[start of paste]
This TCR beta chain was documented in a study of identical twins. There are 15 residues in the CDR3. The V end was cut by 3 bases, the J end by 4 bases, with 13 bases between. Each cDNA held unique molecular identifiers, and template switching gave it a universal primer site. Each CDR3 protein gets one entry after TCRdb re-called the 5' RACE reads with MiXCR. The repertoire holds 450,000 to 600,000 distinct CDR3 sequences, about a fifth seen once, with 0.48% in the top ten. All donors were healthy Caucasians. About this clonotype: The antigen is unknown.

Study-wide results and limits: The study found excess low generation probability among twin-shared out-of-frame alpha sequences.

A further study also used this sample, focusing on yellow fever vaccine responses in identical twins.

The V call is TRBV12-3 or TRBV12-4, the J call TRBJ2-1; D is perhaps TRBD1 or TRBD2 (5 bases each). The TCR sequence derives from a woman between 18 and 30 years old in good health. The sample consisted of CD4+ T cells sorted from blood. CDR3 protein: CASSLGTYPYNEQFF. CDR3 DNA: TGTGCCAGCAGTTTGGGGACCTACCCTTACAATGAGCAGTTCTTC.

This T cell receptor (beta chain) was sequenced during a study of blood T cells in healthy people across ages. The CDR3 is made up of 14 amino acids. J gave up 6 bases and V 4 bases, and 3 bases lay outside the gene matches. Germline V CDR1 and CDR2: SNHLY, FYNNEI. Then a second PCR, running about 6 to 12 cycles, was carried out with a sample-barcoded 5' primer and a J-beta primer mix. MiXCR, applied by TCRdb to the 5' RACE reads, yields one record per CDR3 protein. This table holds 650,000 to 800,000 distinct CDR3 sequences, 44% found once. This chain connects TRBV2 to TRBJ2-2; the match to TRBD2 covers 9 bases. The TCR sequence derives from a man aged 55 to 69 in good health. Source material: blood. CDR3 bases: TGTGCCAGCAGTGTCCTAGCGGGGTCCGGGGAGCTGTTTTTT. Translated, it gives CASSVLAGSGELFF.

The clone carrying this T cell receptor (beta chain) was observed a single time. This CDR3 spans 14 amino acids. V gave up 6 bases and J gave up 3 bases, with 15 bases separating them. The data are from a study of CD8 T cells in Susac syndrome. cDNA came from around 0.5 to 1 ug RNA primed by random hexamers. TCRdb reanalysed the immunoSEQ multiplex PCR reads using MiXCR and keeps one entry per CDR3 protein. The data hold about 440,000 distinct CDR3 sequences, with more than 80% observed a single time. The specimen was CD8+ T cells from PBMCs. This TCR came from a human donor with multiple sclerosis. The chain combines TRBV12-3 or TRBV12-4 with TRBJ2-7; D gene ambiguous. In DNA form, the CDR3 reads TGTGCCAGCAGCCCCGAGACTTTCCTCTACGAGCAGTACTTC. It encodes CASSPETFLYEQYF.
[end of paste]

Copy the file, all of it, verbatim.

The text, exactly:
This TCR beta chain was documented in a study of identical twins. There are 15 residues in the CDR3. The V end was cut by 3 bases, the J end by 4 bases, with 13 bases between. Each cDNA held unique molecular identifiers, and template switching gave it a universal primer site. Each CDR3 protein gets one entry after TCRdb re-called the 5' RACE reads with MiXCR. The repertoire holds 450,000 to 600,000 distinct CDR3 sequences, about a fifth seen once, with 0.48% in the top ten. All donors were healthy Caucasians. About this clonotype: The antigen is unknown.

Study-wide results and limits: The study found excess low generation probability among twin-shared out-of-frame alpha sequences.

A further study also used this sample, focusing on yellow fever vaccine responses in identical twins.

The V call is TRBV12-3 or TRBV12-4, the J call TRBJ2-1; D is perhaps TRBD1 or TRBD2 (5 bases each). The TCR sequence derives from a woman between 18 and 30 years old in good health. The sample consisted of CD4+ T cells sorted from blood. CDR3 protein: CASSLGTYPYNEQFF. CDR3 DNA: TGTGCCAGCAGTTTGGGGACCTACCCTTACAATGAGCAGTTCTTC.

This T cell receptor (beta chain) was sequenced during a study of blood T cells in healthy people across ages. The CDR3 is made up of 14 amino acids. J gave up 6 bases and V 4 bases, and 3 bases lay outside the gene matches. Germline V CDR1 and CDR2: SNHLY, FYNNEI. Then a second PCR, running about 6 to 12 cycles, was carried out with a sample-barcoded 5' primer and a J-beta primer mix. MiXCR, applied by TCRdb to the 5' RACE reads, yields one record per CDR3 protein. This table holds 650,000 to 800,000 distinct CDR3 sequences, 44% found once. This chain connects TRBV2 to TRBJ2-2; the match to TRBD2 covers 9 bases. The TCR sequence derives from a man aged 55 to 69 in good health. Source material: blood. CDR3 bases: TGTGCCAGCAGTGTCCTAGCGGGGTCCGGGGAGCTGTTTTTT. Translated, it gives CASSVLAGSGELFF.

The clone carrying this T cell receptor (beta chain) was observed a single time. This CDR3 spans 14 amino acids. V gave up 6 bases and J gave up 3 bases, with 15 bases separating them. The data are from a study of CD8 T cells in Susac syndrome. cDNA came from around 0.5 to 1 ug RNA primed by random hexamers. TCRdb reanalysed the immunoSEQ multiplex PCR reads using MiXCR and keeps one entry per CDR3 protein. The data hold about 440,000 distinct CDR3 sequences, with more than 80% observed a single time. The specimen was CD8+ T cells from PBMCs. This TCR came from a human donor with multiple sclerosis. The chain combines TRBV12-3 or TRBV12-4 with TRBJ2-7; D gene ambiguous. In DNA form, the CDR3 reads TGTGCCAGCAGCCCCGAGACTTTCCTCTACGAGCAGTACTTC. It encodes CASSPETFLYEQYF.